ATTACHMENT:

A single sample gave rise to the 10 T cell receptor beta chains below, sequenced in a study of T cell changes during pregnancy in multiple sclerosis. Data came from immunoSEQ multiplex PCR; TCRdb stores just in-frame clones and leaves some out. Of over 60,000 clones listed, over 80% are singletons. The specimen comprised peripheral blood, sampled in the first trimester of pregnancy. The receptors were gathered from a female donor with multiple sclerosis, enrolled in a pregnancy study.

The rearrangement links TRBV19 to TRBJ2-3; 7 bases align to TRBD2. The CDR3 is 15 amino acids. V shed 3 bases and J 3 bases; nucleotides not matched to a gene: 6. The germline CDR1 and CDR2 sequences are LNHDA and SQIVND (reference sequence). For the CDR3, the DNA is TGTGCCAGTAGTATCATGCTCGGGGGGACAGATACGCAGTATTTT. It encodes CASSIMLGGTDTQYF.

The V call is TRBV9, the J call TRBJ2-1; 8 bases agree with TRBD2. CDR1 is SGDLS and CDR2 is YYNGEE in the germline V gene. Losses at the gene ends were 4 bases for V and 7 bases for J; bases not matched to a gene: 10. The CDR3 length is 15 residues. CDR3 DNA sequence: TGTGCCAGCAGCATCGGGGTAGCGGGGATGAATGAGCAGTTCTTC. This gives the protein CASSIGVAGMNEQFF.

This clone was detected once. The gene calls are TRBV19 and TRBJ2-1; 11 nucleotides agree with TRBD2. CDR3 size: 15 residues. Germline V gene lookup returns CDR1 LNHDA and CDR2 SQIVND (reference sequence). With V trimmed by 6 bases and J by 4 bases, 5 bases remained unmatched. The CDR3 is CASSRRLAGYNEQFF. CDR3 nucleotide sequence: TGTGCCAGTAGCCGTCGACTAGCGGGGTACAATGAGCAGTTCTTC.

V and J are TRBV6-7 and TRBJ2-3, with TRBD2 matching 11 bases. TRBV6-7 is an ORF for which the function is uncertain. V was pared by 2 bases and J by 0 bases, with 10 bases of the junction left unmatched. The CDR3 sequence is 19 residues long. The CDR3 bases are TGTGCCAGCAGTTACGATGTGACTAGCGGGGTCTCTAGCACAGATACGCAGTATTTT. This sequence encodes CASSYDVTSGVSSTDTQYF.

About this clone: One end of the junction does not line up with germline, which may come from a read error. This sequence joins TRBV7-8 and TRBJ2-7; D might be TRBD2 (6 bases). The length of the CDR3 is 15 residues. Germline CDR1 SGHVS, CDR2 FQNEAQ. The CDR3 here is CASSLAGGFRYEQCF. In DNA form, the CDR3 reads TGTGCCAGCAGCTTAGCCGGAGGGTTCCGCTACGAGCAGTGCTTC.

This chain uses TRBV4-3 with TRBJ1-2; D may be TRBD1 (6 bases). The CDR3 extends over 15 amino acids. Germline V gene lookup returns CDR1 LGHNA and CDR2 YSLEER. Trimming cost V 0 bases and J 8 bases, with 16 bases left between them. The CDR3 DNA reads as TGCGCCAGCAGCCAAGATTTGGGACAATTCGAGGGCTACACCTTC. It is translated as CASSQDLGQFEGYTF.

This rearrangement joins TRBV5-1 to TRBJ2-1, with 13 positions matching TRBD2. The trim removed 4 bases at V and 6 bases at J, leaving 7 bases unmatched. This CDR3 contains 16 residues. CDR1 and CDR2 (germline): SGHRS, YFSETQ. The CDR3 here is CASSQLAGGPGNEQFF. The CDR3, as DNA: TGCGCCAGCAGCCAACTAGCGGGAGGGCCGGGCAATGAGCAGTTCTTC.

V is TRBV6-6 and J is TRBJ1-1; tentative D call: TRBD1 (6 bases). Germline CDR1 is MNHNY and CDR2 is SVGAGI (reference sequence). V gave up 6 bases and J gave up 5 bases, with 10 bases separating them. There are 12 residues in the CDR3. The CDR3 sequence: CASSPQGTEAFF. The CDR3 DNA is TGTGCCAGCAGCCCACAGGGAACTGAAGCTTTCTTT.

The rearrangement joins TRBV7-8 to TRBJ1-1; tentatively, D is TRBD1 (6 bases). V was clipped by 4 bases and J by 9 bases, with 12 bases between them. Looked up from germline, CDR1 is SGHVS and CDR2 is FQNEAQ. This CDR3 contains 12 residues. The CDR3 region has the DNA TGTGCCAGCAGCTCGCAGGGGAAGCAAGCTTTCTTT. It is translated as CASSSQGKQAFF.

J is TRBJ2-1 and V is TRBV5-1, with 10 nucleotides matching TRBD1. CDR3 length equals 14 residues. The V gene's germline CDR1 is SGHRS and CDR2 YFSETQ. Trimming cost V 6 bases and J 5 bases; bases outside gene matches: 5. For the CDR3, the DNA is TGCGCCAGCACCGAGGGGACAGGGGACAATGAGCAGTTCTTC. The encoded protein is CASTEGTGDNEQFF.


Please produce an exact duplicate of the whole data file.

A single sample gave rise to the 10 T cell receptor beta chains below, sequenced in a study of T cell changes during pregnancy in multiple sclerosis. Data came from immunoSEQ multiplex PCR; TCRdb stores just in-frame clones and leaves some out. Of over 60,000 clones listed, over 80% are singletons. The specimen comprised peripheral blood, sampled in the first trimester of pregnancy. The receptors were gathered from a female donor with multiple sclerosis, enrolled in a pregnancy study.

The rearrangement links TRBV19 to TRBJ2-3; 7 bases align to TRBD2. The CDR3 is 15 amino acids. V shed 3 bases and J 3 bases; nucleotides not matched to a gene: 6. The germline CDR1 and CDR2 sequences are LNHDA and SQIVND (reference sequence). For the CDR3, the DNA is TGTGCCAGTAGTATCATGCTCGGGGGGACAGATACGCAGTATTTT. It encodes CASSIMLGGTDTQYF.

The V call is TRBV9, the J call TRBJ2-1; 8 bases agree with TRBD2. CDR1 is SGDLS and CDR2 is YYNGEE in the germline V gene. Losses at the gene ends were 4 bases for V and 7 bases for J; bases not matched to a gene: 10. The CDR3 length is 15 residues. CDR3 DNA sequence: TGTGCCAGCAGCATCGGGGTAGCGGGGATGAATGAGCAGTTCTTC. This gives the protein CASSIGVAGMNEQFF.

This clone was detected once. The gene calls are TRBV19 and TRBJ2-1; 11 nucleotides agree with TRBD2. CDR3 size: 15 residues. Germline V gene lookup returns CDR1 LNHDA and CDR2 SQIVND (reference sequence). With V trimmed by 6 bases and J by 4 bases, 5 bases remained unmatched. The CDR3 is CASSRRLAGYNEQFF. CDR3 nucleotide sequence: TGTGCCAGTAGCCGTCGACTAGCGGGGTACAATGAGCAGTTCTTC.

V and J are TRBV6-7 and TRBJ2-3, with TRBD2 matching 11 bases. TRBV6-7 is an ORF for which the function is uncertain. V was pared by 2 bases and J by 0 bases, with 10 bases of the junction left unmatched. The CDR3 sequence is 19 residues long. The CDR3 bases are TGTGCCAGCAGTTACGATGTGACTAGCGGGGTCTCTAGCACAGATACGCAGTATTTT. This sequence encodes CASSYDVTSGVSSTDTQYF.

About this clone: One end of the junction does not line up with germline, which may come from a read error. This sequence joins TRBV7-8 and TRBJ2-7; D might be TRBD2 (6 bases). The length of the CDR3 is 15 residues. Germline CDR1 SGHVS, CDR2 FQNEAQ. The CDR3 here is CASSLAGGFRYEQCF. In DNA form, the CDR3 reads TGTGCCAGCAGCTTAGCCGGAGGGTTCCGCTACGAGCAGTGCTTC.

This chain uses TRBV4-3 with TRBJ1-2; D may be TRBD1 (6 bases). The CDR3 extends over 15 amino acids. Germline V gene lookup returns CDR1 LGHNA and CDR2 YSLEER. Trimming cost V 0 bases and J 8 bases, with 16 bases left between them. The CDR3 DNA reads as TGCGCCAGCAGCCAAGATTTGGGACAATTCGAGGGCTACACCTTC. It is translated as CASSQDLGQFEGYTF.

This rearrangement joins TRBV5-1 to TRBJ2-1, with 13 positions matching TRBD2. The trim removed 4 bases at V and 6 bases at J, leaving 7 bases unmatched. This CDR3 contains 16 residues. CDR1 and CDR2 (germline): SGHRS, YFSETQ. The CDR3 here is CASSQLAGGPGNEQFF. The CDR3, as DNA: TGCGCCAGCAGCCAACTAGCGGGAGGGCCGGGCAATGAGCAGTTCTTC.

V is TRBV6-6 and J is TRBJ1-1; tentative D call: TRBD1 (6 bases). Germline CDR1 is MNHNY and CDR2 is SVGAGI (reference sequence). V gave up 6 bases and J gave up 5 bases, with 10 bases separating them. There are 12 residues in the CDR3. The CDR3 sequence: CASSPQGTEAFF. The CDR3 DNA is TGTGCCAGCAGCCCACAGGGAACTGAAGCTTTCTTT.

The rearrangement joins TRBV7-8 to TRBJ1-1; tentatively, D is TRBD1 (6 bases). V was clipped by 4 bases and J by 9 bases, with 12 bases between them. Looked up from germline, CDR1 is SGHVS and CDR2 is FQNEAQ. This CDR3 contains 12 residues. The CDR3 region has the DNA TGTGCCAGCAGCTCGCAGGGGAAGCAAGCTTTCTTT. It is translated as CASSSQGKQAFF.

J is TRBJ2-1 and V is TRBV5-1, with 10 nucleotides matching TRBD1. CDR3 length equals 14 residues. The V gene's germline CDR1 is SGHRS and CDR2 YFSETQ. Trimming cost V 6 bases and J 5 bases; bases outside gene matches: 5. For the CDR3, the DNA is TGCGCCAGCACCGAGGGGACAGGGGACAATGAGCAGTTCTTC. The encoded protein is CASTEGTGDNEQFF.